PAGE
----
What went into launching the initial podcast?
One of the key strategies of our initial launch was partnering up with Red Orbit, though not a huge site, they had existing audience that we were able to launch to and grow from, and I think launching with someone who has an existing audience is a key step towards building a successful podcast if you don’t already have an audience yourself.
After we agreed to our JV terms where I focused primarily on content creation and my JV partners focused on the marketing and audio production, we started knocking out the basics of getting launched.
We got a logo from 99 designs, we recorded 5-6 episodes in garage band so we would have a nice queue to work with at launch, and we started experimenting with a few different episode types. The early episode of the show were actually monologues of me talking about core concepts and ideas, and we had a one-off opportunity to interview a neuroscientist with a new book coming out, and so we tried an interview format as well (which has now become our dominant form of content).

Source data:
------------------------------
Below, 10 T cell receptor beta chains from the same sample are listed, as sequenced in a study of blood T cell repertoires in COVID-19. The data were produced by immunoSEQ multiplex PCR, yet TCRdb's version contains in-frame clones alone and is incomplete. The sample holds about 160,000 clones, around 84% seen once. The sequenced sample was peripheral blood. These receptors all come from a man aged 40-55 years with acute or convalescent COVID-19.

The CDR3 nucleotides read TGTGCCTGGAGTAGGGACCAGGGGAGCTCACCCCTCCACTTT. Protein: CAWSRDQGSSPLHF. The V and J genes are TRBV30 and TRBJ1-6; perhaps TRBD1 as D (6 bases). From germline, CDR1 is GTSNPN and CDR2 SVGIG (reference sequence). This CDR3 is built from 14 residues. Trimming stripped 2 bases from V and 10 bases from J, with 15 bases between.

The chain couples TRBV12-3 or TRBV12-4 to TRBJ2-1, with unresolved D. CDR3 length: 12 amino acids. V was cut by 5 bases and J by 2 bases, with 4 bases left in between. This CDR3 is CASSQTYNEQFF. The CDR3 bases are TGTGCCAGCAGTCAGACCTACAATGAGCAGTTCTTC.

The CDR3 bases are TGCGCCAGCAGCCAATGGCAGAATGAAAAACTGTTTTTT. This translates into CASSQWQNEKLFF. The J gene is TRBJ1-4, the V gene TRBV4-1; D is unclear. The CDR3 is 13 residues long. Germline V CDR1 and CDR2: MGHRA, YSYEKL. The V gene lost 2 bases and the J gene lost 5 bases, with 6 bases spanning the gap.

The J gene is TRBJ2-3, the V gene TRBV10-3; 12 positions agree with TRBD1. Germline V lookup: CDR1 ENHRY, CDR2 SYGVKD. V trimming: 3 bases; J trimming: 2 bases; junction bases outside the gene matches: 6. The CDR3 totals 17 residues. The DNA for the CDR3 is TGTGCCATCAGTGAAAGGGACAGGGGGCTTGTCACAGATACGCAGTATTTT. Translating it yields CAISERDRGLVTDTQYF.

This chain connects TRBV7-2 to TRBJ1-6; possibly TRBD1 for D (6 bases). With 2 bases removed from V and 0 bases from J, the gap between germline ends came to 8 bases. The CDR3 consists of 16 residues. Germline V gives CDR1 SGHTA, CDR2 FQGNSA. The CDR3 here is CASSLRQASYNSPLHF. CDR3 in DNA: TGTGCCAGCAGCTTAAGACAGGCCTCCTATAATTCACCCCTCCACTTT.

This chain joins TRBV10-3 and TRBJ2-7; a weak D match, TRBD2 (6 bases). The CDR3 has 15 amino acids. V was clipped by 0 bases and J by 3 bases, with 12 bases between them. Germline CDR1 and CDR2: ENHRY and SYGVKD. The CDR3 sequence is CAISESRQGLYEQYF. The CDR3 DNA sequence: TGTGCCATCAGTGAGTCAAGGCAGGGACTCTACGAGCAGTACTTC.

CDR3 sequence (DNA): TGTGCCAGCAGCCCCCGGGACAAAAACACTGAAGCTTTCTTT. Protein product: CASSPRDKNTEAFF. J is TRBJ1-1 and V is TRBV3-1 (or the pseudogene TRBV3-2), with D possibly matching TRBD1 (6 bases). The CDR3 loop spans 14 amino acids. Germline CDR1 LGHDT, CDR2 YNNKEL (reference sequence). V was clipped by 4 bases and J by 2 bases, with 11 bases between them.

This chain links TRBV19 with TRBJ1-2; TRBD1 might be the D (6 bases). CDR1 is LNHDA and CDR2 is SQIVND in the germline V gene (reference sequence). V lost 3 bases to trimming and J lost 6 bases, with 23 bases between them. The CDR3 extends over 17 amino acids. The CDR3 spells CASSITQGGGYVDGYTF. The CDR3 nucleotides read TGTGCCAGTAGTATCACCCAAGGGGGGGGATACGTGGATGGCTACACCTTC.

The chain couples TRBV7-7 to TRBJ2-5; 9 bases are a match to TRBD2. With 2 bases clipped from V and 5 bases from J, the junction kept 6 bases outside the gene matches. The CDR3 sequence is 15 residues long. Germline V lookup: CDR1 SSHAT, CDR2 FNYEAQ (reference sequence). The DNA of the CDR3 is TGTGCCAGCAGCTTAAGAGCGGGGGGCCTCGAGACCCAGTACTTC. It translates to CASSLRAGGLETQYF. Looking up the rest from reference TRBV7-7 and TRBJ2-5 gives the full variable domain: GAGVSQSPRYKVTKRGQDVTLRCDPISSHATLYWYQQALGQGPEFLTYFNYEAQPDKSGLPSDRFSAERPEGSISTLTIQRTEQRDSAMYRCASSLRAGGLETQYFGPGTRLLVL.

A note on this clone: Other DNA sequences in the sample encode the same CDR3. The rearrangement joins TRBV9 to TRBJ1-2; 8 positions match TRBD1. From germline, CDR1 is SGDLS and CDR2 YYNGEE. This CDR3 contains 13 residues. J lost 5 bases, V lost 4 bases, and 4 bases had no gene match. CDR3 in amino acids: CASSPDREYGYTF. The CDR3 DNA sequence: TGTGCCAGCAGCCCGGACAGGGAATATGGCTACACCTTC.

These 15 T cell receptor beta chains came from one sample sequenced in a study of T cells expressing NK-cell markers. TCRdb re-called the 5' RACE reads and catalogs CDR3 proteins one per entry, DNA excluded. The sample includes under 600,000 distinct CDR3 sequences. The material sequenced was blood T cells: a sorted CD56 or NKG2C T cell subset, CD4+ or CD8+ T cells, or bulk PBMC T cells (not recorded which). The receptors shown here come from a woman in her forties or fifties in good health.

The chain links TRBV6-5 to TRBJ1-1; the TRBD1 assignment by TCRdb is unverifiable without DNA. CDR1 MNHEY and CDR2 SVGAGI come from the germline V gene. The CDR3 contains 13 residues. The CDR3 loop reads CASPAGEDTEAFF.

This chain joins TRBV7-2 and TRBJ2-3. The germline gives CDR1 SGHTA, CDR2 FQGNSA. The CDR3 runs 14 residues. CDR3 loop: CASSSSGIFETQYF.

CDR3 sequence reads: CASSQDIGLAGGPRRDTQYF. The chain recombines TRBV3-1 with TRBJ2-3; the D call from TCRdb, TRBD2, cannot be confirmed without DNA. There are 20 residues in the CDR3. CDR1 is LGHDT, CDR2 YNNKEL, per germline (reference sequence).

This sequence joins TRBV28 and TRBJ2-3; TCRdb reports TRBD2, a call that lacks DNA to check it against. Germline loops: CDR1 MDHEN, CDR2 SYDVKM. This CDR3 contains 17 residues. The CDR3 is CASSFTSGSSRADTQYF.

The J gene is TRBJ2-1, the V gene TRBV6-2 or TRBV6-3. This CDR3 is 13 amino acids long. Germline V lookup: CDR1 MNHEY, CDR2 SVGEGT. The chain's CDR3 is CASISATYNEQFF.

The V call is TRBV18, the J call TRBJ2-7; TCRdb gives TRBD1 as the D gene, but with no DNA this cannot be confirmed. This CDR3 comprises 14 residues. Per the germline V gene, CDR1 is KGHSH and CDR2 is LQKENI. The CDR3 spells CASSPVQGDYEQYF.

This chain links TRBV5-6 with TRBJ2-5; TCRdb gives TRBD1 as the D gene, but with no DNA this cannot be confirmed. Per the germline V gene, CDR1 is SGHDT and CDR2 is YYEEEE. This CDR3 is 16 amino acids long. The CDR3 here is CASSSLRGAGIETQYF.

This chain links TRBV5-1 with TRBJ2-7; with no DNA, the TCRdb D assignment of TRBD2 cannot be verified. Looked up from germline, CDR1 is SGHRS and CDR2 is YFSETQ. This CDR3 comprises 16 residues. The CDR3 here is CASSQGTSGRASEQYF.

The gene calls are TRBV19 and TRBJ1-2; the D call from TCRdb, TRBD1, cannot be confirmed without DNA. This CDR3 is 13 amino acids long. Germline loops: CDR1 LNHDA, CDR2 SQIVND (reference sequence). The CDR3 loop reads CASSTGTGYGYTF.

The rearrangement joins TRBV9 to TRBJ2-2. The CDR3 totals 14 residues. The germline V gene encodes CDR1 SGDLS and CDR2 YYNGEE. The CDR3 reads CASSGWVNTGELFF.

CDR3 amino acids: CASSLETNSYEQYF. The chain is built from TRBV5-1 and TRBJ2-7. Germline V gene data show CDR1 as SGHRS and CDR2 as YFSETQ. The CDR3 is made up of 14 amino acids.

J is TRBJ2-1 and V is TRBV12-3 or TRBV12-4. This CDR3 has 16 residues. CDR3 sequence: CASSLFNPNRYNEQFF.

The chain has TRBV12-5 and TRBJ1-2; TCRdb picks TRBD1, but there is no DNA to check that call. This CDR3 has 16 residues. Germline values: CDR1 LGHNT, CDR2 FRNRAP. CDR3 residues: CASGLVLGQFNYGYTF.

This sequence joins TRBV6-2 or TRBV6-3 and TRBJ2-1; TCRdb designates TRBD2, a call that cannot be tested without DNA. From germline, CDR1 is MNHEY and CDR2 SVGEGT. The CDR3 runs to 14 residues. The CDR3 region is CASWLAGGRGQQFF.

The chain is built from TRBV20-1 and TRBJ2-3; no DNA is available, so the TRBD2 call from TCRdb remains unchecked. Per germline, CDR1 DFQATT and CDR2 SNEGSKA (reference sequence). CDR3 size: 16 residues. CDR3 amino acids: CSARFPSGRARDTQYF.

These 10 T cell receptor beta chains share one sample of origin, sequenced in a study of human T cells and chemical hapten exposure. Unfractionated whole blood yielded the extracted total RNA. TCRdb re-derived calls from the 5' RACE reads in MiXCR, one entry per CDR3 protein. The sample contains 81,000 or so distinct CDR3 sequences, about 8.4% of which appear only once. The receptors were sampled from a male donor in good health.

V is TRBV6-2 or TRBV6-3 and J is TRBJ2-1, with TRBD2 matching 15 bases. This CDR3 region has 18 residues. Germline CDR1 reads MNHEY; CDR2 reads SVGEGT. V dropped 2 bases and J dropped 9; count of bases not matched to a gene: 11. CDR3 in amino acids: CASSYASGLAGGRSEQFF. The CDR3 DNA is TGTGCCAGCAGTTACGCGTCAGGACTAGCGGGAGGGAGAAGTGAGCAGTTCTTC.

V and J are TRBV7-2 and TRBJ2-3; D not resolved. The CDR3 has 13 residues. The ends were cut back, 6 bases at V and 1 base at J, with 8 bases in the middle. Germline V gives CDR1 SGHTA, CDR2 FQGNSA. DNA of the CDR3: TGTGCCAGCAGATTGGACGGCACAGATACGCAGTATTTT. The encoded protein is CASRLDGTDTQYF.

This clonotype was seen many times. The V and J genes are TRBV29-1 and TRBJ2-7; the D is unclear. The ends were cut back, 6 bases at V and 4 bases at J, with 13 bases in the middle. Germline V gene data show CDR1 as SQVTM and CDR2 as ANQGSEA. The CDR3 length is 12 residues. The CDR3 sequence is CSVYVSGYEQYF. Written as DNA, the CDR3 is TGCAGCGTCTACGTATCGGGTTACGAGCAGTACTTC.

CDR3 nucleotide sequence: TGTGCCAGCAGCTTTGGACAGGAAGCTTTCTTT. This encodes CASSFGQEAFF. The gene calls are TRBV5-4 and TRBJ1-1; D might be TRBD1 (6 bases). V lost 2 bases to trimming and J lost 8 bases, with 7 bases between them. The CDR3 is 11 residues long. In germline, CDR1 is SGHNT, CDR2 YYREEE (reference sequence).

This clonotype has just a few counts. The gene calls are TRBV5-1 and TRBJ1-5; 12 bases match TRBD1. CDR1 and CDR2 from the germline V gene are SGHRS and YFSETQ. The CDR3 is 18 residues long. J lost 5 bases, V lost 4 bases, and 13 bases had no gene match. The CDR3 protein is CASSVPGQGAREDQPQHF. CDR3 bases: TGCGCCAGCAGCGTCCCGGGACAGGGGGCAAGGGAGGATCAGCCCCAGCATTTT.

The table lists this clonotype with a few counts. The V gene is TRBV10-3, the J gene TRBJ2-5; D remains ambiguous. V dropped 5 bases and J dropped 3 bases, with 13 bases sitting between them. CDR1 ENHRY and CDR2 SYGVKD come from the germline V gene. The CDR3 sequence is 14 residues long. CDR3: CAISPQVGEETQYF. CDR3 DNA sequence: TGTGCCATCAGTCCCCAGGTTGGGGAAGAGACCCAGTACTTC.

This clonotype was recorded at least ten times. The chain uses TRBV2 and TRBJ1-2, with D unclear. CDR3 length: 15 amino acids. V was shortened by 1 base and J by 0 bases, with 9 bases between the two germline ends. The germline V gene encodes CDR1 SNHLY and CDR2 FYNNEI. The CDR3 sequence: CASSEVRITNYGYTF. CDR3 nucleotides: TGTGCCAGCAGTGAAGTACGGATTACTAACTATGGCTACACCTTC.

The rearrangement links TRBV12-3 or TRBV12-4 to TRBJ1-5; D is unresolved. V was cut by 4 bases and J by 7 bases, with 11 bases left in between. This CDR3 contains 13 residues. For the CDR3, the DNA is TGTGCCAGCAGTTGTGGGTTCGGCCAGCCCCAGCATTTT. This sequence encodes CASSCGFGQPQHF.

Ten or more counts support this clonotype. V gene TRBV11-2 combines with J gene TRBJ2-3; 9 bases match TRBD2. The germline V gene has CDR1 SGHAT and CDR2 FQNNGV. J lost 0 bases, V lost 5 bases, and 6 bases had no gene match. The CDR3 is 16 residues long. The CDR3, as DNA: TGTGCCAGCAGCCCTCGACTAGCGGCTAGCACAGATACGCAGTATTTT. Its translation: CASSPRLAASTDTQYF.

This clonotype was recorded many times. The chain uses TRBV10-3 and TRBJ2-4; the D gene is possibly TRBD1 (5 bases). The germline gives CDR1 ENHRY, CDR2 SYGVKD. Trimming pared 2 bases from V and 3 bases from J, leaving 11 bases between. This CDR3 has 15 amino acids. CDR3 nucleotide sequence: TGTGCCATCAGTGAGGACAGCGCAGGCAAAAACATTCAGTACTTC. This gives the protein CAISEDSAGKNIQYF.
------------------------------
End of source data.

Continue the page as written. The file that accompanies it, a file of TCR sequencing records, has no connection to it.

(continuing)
Once we had a decent queue of episodes, we launched. We started out getting a few thousand downloads and then slowly the momentum built, and eventually we landed in New & Noteworthy and started tipping and building audience at a much larger rate.
How have you attracted listeners and grown podcast?
We’ve grown The Science of Success through a combination of several different strategies, and we are always experimenting with new and different audience acquisition tactics as well.
The most basic strategy is just to try and create great content. Over a long timeframe, if you keep putting out great content, your audience will grow and slowly more and more people will hear about you, share the show, and build your audience. As Casey Neistat said about being successful on YouTube “Never Stop Uploading.”
We are constantly trying to improve our content quality, audio quality, guests we interview, and the value we bring the audience. Because we focus so much on evergreen content creation, more than 50% of our monthly total downloads are from our back catalogue of episodes (episodes more than 3 months old).